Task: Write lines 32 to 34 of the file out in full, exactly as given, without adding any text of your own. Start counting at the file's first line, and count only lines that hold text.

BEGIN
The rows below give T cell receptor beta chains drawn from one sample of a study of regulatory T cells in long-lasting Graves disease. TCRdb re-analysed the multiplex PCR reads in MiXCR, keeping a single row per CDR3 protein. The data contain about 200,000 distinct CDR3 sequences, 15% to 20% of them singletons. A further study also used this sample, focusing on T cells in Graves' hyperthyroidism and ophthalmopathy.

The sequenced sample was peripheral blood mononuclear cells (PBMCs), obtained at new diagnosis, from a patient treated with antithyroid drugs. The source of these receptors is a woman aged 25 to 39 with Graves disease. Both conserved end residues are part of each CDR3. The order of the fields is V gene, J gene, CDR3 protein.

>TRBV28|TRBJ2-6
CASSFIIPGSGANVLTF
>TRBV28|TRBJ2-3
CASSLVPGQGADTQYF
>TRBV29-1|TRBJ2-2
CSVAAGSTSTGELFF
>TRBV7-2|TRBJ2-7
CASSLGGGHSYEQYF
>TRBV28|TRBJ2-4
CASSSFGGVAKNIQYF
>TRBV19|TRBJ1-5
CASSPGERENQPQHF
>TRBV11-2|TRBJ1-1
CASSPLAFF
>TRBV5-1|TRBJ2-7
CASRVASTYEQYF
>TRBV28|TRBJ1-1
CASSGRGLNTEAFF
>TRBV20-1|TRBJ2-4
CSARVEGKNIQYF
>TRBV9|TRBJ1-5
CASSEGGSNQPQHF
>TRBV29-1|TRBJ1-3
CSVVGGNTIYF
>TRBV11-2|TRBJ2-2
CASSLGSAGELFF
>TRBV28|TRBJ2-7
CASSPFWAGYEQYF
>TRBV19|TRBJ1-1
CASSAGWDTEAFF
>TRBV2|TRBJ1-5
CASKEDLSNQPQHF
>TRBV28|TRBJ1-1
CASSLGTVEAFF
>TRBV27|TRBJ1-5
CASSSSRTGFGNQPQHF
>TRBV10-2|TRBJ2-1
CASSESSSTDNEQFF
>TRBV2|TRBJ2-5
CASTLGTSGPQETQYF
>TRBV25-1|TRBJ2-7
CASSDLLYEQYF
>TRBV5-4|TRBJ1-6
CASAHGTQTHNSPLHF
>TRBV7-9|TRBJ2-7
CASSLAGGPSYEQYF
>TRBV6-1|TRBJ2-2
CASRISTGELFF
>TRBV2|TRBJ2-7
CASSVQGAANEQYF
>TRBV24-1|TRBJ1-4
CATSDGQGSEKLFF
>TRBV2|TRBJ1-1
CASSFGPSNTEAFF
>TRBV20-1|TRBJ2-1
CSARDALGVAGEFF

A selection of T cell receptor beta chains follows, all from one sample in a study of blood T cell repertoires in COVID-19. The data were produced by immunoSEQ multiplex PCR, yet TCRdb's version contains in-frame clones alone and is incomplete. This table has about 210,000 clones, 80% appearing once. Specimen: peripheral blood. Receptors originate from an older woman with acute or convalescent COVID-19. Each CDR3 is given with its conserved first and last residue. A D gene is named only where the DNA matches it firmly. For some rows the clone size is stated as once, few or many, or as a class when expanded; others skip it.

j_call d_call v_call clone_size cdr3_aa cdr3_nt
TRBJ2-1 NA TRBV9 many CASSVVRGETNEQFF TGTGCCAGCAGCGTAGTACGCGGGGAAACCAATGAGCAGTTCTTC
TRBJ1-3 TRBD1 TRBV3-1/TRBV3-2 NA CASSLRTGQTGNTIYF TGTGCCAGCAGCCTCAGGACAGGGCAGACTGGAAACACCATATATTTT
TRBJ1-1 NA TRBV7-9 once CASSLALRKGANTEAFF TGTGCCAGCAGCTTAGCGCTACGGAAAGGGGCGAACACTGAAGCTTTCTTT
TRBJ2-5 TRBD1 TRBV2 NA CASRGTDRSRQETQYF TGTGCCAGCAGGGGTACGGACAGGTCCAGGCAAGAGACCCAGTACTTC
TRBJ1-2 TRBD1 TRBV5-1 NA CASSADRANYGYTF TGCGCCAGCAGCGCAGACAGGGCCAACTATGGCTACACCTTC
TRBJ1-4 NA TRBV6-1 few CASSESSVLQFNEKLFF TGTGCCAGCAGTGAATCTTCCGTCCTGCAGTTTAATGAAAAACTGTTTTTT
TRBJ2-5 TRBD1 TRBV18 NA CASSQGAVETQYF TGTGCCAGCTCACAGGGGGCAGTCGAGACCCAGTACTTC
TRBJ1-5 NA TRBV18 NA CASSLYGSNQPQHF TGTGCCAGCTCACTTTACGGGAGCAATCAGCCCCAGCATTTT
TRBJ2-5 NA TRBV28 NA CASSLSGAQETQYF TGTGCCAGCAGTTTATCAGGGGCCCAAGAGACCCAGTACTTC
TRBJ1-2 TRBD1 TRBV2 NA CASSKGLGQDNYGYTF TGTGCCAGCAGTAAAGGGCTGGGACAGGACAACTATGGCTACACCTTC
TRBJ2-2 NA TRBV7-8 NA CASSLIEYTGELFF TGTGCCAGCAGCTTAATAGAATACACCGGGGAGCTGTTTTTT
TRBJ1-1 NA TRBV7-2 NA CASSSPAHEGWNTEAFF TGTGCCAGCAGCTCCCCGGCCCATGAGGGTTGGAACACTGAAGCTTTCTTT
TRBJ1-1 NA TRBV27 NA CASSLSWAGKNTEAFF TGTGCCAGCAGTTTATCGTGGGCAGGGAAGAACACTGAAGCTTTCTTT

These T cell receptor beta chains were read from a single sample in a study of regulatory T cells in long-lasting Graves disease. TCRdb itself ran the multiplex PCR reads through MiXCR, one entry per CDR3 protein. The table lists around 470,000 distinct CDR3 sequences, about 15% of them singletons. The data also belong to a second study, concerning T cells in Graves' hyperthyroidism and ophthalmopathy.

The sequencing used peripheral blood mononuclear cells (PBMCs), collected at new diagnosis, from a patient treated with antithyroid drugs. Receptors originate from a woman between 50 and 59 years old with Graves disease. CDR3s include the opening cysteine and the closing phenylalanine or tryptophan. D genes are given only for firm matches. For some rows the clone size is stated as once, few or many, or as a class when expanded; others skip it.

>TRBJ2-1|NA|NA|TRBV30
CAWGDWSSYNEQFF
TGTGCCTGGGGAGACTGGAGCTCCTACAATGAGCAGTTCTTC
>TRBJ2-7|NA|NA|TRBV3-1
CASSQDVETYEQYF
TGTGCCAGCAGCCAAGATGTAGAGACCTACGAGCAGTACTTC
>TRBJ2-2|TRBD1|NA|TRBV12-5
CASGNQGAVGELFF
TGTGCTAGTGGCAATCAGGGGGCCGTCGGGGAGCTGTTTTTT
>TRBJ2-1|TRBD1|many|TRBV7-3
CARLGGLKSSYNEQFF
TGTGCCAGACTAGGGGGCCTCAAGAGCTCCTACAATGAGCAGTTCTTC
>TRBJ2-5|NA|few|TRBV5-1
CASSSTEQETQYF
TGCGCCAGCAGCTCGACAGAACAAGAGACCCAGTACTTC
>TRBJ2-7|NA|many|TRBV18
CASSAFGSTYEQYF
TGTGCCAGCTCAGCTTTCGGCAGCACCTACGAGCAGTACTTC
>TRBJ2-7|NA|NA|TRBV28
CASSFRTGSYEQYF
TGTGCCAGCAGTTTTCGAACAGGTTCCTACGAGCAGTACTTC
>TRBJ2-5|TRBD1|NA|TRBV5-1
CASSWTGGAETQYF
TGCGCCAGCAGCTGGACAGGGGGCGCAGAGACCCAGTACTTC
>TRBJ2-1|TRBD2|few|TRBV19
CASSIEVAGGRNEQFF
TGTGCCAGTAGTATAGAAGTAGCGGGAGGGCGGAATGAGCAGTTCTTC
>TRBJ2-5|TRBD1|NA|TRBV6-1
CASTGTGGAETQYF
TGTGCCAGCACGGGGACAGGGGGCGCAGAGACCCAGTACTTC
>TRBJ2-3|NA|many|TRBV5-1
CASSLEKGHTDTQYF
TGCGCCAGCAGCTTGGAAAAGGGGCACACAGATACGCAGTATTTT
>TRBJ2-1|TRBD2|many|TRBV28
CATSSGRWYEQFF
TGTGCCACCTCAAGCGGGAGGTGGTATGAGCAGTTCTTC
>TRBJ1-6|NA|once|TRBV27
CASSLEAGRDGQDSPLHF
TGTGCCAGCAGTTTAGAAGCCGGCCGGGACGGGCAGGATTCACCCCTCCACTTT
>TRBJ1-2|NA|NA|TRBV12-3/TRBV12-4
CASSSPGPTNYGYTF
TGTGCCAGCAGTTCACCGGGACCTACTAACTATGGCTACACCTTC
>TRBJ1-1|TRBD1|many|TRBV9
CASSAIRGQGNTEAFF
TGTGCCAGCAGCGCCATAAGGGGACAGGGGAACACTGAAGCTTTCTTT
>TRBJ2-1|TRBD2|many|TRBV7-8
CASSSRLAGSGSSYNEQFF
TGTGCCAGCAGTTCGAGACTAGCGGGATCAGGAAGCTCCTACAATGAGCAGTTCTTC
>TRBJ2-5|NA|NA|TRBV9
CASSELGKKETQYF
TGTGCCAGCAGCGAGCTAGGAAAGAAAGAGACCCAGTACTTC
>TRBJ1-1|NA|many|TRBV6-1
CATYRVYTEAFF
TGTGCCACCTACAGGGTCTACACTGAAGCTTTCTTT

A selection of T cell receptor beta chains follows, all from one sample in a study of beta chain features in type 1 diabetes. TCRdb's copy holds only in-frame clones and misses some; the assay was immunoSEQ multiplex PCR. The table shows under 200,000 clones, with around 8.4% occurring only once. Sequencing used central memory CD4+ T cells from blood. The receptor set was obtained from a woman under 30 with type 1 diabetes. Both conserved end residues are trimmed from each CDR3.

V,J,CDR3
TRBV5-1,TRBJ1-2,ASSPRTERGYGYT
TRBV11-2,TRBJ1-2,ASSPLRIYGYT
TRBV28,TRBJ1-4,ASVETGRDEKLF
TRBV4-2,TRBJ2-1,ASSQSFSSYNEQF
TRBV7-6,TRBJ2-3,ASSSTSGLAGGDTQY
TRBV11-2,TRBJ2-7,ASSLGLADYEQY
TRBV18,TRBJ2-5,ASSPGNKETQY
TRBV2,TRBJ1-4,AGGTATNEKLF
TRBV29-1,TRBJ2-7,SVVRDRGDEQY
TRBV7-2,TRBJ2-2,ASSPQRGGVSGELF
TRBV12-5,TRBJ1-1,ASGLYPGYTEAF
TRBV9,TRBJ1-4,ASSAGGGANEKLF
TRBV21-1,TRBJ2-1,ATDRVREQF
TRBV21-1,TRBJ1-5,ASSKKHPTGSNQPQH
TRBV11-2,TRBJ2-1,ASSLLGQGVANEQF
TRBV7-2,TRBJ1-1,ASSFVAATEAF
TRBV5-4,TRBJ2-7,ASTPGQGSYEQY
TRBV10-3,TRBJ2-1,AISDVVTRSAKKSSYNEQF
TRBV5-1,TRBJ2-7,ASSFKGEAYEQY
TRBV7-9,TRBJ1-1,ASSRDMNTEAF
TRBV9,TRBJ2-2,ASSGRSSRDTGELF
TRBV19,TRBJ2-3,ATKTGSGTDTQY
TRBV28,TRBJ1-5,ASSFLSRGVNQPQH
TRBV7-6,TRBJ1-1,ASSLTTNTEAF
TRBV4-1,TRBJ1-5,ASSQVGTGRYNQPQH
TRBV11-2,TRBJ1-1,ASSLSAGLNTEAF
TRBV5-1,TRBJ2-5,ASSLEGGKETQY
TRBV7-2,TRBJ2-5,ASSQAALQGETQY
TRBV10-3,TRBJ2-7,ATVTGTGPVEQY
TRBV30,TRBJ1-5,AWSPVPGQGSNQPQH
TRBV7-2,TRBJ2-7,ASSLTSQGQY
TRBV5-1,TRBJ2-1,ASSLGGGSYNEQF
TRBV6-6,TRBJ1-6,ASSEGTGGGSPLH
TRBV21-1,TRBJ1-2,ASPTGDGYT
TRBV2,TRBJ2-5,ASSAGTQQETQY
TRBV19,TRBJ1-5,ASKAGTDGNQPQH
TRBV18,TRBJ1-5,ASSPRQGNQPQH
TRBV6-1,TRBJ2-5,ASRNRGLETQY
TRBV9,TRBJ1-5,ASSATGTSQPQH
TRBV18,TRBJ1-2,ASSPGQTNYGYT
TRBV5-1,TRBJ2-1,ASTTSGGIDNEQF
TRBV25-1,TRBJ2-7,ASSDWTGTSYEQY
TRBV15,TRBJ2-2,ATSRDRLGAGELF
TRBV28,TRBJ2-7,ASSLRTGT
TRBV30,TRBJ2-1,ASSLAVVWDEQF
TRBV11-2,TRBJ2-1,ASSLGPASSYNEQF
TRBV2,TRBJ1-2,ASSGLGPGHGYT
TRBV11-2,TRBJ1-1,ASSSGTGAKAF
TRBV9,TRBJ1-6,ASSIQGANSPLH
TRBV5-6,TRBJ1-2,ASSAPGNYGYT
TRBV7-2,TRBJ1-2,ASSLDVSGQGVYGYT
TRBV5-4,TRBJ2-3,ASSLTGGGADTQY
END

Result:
CASSAGWDTEAFF
>TRBV2|TRBJ1-5
CASKEDLSNQPQHF